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Information

People in Need: People with disabilities or functional needs, 714-647-7000.

Animals: Call for help with animals large or small, 714-935-6848.

Roads and Flooding: Report storm-related county road or flood control issues. 714-955-0200 in standard hours and 714-955-0333 in off-hours.

Evacuation Map: www.ocsheriff.gov/bondfire

Temporary Evacuation Point: El Modena High School at 3920 East Spring Street, Orange (assistance in finding shelter).

Residents of Silverado, Modjeska and Williams canyons are under mandatory evacuation orders this morning as mudslides began rolling in following a series of wildfires at the end of last year. 

Silverado Canyon residents were the first to be ordered to evacuate. Modjeska and Williams canyons were initially under voluntary warnings, but those later became mandatory just before 11 a.m. An evacuation center at El Modena High School opened at noon.

Silverado Road is under nearly three feet of mud, according to the county Public Works department.

Silverado Canyon is closed between Olive Drive and Ladd Canyon Road according to a tweet from the OC Sheriff’s Department. Santiago Canyon Road is also closed from 241 Toll Road to Modjeska Grade Road.

Crews were making “good progress” midday on clearing the roads said Sheriff’s Department Public Information Officer Carrie Braun in a phone interview.

Just after 2 p.m., OCFA announced they’d freed four residents who were trapped in by the mud in Silverado Canyon, and that they were still moving debris off the roads.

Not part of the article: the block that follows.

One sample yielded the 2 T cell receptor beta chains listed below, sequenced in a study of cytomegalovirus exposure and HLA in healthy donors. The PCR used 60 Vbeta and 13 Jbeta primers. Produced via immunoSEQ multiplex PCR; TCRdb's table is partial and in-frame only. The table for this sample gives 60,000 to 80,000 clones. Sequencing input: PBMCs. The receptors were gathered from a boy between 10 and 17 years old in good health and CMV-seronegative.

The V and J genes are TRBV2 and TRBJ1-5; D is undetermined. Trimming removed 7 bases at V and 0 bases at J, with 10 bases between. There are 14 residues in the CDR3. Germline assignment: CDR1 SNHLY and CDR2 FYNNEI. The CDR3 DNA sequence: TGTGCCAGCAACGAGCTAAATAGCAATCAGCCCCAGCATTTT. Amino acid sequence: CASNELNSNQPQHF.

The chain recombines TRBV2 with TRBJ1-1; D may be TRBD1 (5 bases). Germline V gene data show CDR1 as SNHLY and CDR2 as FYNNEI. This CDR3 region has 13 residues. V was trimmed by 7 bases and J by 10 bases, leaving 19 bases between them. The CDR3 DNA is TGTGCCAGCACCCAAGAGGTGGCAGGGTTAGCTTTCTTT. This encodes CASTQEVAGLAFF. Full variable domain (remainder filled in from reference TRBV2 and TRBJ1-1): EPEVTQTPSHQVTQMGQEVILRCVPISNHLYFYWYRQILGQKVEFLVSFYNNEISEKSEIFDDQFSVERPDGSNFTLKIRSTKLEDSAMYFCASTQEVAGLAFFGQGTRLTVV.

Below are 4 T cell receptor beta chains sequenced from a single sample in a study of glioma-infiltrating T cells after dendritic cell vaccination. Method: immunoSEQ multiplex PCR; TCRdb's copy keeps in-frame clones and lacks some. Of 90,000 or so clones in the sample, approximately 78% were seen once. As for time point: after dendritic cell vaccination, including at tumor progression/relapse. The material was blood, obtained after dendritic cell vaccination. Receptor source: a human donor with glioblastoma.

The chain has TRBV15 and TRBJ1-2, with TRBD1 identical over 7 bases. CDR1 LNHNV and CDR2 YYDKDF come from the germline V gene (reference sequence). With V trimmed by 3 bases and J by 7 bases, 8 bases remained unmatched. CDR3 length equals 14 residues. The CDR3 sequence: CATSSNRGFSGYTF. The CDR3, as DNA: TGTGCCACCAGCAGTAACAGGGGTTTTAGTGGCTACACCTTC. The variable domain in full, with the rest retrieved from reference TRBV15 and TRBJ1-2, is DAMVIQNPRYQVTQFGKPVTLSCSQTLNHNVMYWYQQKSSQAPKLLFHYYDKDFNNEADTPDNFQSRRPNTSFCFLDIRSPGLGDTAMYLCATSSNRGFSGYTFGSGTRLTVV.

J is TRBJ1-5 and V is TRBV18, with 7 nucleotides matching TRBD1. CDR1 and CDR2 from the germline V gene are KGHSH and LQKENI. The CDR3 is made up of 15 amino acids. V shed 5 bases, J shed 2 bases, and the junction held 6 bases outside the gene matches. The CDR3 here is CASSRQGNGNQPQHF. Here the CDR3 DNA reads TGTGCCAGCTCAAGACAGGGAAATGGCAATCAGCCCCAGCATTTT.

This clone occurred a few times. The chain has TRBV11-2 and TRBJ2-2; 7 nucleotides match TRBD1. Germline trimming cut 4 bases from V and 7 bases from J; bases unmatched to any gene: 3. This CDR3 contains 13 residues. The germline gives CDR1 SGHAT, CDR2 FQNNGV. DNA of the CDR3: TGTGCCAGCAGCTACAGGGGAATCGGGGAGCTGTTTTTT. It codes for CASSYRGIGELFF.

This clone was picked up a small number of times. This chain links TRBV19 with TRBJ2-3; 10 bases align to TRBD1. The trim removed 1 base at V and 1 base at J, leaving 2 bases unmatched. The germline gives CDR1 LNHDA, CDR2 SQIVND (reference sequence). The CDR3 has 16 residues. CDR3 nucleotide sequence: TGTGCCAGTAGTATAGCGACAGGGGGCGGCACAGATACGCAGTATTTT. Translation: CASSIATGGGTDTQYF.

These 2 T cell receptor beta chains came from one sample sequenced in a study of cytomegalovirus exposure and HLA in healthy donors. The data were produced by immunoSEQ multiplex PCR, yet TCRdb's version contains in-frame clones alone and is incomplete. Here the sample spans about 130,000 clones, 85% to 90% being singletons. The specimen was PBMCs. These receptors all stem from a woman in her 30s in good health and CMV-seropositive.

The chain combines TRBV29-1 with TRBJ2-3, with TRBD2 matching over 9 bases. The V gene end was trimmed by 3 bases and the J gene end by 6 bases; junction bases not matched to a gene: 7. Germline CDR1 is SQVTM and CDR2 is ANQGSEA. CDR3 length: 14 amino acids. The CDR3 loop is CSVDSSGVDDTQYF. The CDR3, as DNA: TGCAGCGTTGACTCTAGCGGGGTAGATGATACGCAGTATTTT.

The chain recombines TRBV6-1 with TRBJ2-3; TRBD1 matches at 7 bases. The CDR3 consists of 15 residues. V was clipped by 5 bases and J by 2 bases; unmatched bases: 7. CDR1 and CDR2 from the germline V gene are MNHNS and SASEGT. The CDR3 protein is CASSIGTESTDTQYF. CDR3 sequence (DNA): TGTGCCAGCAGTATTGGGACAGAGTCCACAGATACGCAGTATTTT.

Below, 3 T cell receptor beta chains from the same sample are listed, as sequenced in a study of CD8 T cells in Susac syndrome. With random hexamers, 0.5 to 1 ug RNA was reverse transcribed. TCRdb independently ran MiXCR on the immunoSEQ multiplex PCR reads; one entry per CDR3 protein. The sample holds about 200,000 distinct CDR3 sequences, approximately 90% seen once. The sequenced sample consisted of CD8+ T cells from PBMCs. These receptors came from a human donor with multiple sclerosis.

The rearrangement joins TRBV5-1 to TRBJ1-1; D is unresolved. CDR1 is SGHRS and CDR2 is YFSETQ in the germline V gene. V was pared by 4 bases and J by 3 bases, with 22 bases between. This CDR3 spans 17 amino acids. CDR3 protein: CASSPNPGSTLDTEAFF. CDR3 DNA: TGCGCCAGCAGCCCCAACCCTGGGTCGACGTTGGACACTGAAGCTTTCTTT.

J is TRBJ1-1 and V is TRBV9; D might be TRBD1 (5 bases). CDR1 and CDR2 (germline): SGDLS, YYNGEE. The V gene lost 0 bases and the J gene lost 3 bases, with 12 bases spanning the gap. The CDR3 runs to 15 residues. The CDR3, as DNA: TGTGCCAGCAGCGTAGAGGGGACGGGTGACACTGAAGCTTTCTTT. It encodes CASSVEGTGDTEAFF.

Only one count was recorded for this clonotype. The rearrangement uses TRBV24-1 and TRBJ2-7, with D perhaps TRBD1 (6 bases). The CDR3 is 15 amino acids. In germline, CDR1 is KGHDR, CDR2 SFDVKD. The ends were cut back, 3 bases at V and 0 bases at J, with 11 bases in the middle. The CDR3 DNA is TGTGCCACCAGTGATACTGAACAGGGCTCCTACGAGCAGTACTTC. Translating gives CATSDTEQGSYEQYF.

Braun encouraged residents who were cutoff by the mudslides to call the sheriff’s dispatch office at 714-647-7000 to report their location for agencies to focus their efforts in those areas.

The first reports of damage came in the late afternoon, when OCFA tweeted that nine cars were damaged and at least six homes were damaged by mud flow. The county Public Works department is expected to review the damage when it’s safer.

There is also no current plan for additional evacuation centers, but she said that could change based on demand.

The area has been under repeated mudslide warnings following the Silverado and Bond wildfires last fall, burning back to back and forcing canyon residents to evacuate twice in just one month.

A photo of mudslides in Orange County’s canyons March 10, 2021. Credit: Photo Courtesy OC Public Works

So far, the only information on the incident has come from tweets. Those tweets listed the Orange County Public Works department as the lead agency. When Voice of OC reporters called the agency to ask for comment, they were unable to get comment from the agency as no one knew who could provide comment. A tweet from the public works department says they expect it will be hours before the roads are cleared.

Disaster communication has long been a sticking point for Orange County, resurfacing this wildfire season as evacuees struggled to find information on where to go. A 2019 grand jury report found multiple flaws in how public safety agencies communicate with the public, with issues that resurface during the recent wildfire season.   

The National Weather Service shows there’s a 70% chance of continued rain through the night, with a 40% chance of showers on Thursday and Friday.

Over half an inch of rain has already come down on Silverado alone in the last 24 hours. The latest rainfall totals are available from the National Weather Service.

A still image from an Orange County Fire Authority video shows crews clearing the roads. Credit: Photo Courtesy OCFA

Noah Biesiada is a Voice of OC Reporting Fellow. Contact him at nbiesiada@voiceofoc.org or on Twitter @NBiesiada.

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